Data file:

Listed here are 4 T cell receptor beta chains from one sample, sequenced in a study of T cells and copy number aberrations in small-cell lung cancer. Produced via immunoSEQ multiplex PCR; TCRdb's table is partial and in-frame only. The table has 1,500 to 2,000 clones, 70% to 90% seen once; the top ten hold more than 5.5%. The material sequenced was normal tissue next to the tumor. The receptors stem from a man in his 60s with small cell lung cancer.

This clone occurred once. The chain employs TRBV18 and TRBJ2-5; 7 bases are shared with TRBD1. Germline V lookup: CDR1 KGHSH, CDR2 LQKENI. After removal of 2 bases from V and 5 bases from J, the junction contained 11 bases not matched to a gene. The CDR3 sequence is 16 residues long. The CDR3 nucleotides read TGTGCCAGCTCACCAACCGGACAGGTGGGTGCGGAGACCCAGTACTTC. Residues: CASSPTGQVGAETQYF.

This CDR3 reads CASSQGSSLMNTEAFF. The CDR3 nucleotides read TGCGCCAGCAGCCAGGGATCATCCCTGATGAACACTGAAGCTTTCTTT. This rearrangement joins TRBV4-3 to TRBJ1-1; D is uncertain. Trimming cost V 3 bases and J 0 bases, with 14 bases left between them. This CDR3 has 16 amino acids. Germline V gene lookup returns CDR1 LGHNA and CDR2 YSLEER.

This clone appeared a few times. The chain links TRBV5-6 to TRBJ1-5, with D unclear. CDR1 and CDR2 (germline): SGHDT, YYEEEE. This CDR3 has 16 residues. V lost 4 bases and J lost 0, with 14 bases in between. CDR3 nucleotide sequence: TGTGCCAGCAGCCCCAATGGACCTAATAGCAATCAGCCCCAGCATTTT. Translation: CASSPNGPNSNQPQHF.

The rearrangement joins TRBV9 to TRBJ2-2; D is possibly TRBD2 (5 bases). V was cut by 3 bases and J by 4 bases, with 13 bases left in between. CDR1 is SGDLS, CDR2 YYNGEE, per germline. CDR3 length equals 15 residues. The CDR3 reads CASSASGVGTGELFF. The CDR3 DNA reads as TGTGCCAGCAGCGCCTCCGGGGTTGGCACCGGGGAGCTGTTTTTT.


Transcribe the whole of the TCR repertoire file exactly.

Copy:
Listed here are 4 T cell receptor beta chains from one sample, sequenced in a study of T cells and copy number aberrations in small-cell lung cancer. Produced via immunoSEQ multiplex PCR; TCRdb's table is partial and in-frame only. The table has 1,500 to 2,000 clones, 70% to 90% seen once; the top ten hold more than 5.5%. The material sequenced was normal tissue next to the tumor. The receptors stem from a man in his 60s with small cell lung cancer.

This clone occurred once. The chain employs TRBV18 and TRBJ2-5; 7 bases are shared with TRBD1. Germline V lookup: CDR1 KGHSH, CDR2 LQKENI. After removal of 2 bases from V and 5 bases from J, the junction contained 11 bases not matched to a gene. The CDR3 sequence is 16 residues long. The CDR3 nucleotides read TGTGCCAGCTCACCAACCGGACAGGTGGGTGCGGAGACCCAGTACTTC. Residues: CASSPTGQVGAETQYF.

This CDR3 reads CASSQGSSLMNTEAFF. The CDR3 nucleotides read TGCGCCAGCAGCCAGGGATCATCCCTGATGAACACTGAAGCTTTCTTT. This rearrangement joins TRBV4-3 to TRBJ1-1; D is uncertain. Trimming cost V 3 bases and J 0 bases, with 14 bases left between them. This CDR3 has 16 amino acids. Germline V gene lookup returns CDR1 LGHNA and CDR2 YSLEER.

This clone appeared a few times. The chain links TRBV5-6 to TRBJ1-5, with D unclear. CDR1 and CDR2 (germline): SGHDT, YYEEEE. This CDR3 has 16 residues. V lost 4 bases and J lost 0, with 14 bases in between. CDR3 nucleotide sequence: TGTGCCAGCAGCCCCAATGGACCTAATAGCAATCAGCCCCAGCATTTT. Translation: CASSPNGPNSNQPQHF.

The rearrangement joins TRBV9 to TRBJ2-2; D is possibly TRBD2 (5 bases). V was cut by 3 bases and J by 4 bases, with 13 bases left in between. CDR1 is SGDLS, CDR2 YYNGEE, per germline. CDR3 length equals 15 residues. The CDR3 reads CASSASGVGTGELFF. The CDR3 DNA reads as TGTGCCAGCAGCGCCTCCGGGGTTGGCACCGGGGAGCTGTTTTTT.